Gradually this notion of election has been conflated with another, still more dangerous idea. It is not just that the Americans are God's chosen people; America itself is now perceived as a divine project. In his farewell presidential address, Ronald Reagan spoke of his country as a "shining city on a hill", a reference to the Sermon on the Mount.  But what Jesus was describing was not a temporal Jerusalem, but the kingdom of heaven. Not only, in Reagan's account, was God's kingdom to be found in the United States of America, but the kingdom of hell could also now be located on earth: the "evil empire" of the Soviet Union, against which His holy warriors were pitched.
Since the attacks on New York, this notion of America the divine has been extended and refined. In December 2001, Rudy Giuliani, the mayor of that city, delivered his last mayoral speech in St Paul's Chapel, close to the site of the shattered twin towers. "All that matters," he claimed, "is that you embrace America and understand its ideals and what it's all about. Abraham Lincoln used to say that the test of your Americanism was ... how much you believed in America. Because we're like a religion really. A secular religion."  The chapel in which he spoke had been consecrated not just by God, but by the fact that George Washington had once prayed there. It was, he said, now "sacred ground to people who feel what America is all about".  The United States of America no longer needs to call upon God; it is God, and those who go abroad to spread the light do so in the name of a celestial domain. The flag has become as sacred as the Bible; the name of the nation as holy as the name of God. The presidency is turning into a priesthood.
So those who question George Bush's foreign policy are no longer merely critics; they are blasphemers, or "anti-Americans". Those foreign states which seek to change this policy are wasting their time: you can negotiate with politicians; you cannot negotiate with priests. The US has a divine mission, as Bush suggested in January, "to defend ... the hopes of all mankind",  and woe betide those who hope for something other than the American way of life.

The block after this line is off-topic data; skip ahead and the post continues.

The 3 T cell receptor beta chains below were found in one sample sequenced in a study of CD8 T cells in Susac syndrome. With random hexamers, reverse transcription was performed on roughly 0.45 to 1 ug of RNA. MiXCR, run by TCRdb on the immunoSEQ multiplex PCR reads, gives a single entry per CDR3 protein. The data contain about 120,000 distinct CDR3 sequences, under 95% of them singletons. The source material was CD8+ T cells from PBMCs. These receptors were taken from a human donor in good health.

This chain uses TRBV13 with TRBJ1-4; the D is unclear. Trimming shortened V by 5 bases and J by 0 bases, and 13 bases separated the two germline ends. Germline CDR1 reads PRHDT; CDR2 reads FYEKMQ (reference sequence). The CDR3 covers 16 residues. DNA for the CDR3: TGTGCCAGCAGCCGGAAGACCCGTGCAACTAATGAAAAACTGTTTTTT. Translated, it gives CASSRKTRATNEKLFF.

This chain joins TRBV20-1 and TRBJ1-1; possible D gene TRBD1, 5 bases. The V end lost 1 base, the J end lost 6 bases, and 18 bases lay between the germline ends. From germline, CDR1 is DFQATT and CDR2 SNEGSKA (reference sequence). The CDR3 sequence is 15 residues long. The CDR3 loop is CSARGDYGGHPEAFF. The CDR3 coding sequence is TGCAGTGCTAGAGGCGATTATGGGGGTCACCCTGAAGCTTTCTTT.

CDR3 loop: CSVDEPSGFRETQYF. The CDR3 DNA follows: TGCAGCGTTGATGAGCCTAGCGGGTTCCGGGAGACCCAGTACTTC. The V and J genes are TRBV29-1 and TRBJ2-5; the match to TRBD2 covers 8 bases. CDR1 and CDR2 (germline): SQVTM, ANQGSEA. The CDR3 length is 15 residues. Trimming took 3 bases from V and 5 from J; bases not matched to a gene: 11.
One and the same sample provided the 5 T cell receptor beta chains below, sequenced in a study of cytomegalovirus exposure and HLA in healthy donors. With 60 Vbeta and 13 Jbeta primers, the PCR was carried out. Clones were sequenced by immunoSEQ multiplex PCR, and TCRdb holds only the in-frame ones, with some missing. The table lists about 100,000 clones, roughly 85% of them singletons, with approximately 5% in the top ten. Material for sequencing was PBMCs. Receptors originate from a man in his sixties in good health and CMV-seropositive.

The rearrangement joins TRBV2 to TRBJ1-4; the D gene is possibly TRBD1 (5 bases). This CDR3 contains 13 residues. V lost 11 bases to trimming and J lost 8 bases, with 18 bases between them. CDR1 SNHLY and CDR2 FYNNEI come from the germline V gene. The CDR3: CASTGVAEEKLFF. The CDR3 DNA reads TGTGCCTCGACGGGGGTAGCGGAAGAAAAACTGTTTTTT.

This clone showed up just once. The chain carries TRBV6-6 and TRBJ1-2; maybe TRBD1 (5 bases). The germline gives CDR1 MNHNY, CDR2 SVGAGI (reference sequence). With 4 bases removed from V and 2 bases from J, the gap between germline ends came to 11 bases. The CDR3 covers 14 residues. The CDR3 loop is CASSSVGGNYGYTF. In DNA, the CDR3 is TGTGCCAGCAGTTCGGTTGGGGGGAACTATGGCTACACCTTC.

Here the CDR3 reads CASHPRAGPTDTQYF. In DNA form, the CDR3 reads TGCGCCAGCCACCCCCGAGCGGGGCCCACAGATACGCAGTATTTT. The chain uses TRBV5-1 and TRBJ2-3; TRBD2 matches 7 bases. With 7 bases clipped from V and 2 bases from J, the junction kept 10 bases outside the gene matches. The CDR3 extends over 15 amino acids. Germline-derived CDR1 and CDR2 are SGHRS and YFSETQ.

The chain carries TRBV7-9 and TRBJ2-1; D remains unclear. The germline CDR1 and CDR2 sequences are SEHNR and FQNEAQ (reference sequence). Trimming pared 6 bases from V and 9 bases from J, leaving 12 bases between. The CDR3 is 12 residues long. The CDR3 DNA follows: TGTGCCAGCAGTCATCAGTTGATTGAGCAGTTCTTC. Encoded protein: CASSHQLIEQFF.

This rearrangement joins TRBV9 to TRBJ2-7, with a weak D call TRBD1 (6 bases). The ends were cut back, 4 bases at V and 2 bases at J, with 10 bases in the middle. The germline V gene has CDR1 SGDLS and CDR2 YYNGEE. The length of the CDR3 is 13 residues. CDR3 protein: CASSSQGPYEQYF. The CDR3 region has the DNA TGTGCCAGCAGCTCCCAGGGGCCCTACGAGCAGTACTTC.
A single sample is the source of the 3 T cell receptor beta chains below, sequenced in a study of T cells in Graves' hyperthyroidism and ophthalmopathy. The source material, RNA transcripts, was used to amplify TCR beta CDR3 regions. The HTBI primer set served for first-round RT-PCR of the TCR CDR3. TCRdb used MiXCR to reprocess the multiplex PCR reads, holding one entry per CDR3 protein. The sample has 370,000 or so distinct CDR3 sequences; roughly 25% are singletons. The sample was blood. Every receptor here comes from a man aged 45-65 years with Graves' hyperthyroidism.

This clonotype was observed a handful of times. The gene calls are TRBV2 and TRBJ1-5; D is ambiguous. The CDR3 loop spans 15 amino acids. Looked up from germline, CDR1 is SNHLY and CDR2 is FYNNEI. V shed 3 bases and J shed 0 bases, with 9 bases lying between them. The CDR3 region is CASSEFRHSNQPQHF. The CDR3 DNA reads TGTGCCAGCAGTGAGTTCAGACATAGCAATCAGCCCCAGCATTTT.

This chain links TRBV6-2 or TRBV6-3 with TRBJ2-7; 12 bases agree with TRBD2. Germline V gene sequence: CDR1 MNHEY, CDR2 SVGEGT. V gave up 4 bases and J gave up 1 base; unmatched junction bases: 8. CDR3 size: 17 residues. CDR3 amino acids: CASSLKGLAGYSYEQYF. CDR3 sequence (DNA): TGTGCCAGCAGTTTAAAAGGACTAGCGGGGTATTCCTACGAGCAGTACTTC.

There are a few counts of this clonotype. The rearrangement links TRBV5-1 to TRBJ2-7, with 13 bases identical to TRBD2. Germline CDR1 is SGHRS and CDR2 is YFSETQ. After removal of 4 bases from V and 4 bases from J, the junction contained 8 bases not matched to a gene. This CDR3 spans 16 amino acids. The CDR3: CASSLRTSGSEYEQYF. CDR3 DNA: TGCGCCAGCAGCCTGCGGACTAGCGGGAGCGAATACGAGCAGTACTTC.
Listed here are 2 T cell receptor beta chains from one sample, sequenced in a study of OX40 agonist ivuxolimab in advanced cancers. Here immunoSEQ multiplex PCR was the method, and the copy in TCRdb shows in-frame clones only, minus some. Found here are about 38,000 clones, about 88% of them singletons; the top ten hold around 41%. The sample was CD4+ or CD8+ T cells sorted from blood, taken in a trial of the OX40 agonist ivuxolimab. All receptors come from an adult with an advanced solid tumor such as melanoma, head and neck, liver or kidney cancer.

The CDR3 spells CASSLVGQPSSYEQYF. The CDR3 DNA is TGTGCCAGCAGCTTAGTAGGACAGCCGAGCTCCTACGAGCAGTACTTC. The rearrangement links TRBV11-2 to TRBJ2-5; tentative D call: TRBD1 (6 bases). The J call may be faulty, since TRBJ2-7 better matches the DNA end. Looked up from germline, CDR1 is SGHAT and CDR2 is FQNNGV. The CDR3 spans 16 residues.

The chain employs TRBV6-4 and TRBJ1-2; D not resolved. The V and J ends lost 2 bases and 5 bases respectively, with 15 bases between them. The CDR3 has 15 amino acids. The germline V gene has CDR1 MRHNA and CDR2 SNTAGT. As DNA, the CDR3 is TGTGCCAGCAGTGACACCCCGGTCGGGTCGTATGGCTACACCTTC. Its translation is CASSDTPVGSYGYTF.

The dangers of national divinity scarcely require explanation. Japan went to war in the 1930s convinced, like George Bush, that it possessed a heaven-sent mission to "liberate" Asia and extend the realm of its divine imperium. It would, the fascist theoretician Kita Ikki predicted, "light the darkness of the entire world".  Those who seek to drag heaven down to earth are destined only to engineer a hell.
George Monbiot is Honorary Professor at the Department of Politics in Keele and Visiting Professor at the Department of Environmental Science at the University of East London. He writes a weekly column for the Guardian newspaper of London. His recently released book, The Age of Consent (Flamingo Press), puts forth proposals for global democratic governance. His articles and contact info can be found at his website: www.monbiot.com.
1. Lt. Gen. Ricardo Sanchez, Commander, Coalition Ground Forces, 23rd July 2003. Briefing on the Confirmation of the Deaths of Uday and Qusay Hussein http://www.defenselink.mil/news/Jul2003/g030723-D-6570C.html
2. President George W Bush, 1st May 2003. Address to troops on the USS Abraham Lincoln
3. Clifford Longley, 2002. Chosen People: the big idea that shapes England and America. Hodder and Stoughton, London.
4. Thomas Jefferson, cited in Longley, ibid.
5. George Washington, cited in Longley, ibid.
6. President George W Bush, 21st May 2003. Remarks to the United States Coast Guard Academy, New London, Connecticut.
7. Ronald Reagan, cited in Longley, ibid.
8. Rudy Giuliani, cited in Longley, ibid.
10. President George W. Bush, 28th January 2003. State of the Union Address. The US Capitol.
11. Kita Ikki, cited in Piers Brendon, 2000. The Dark Valley: a panorama of the 1930s. Pimlico, London.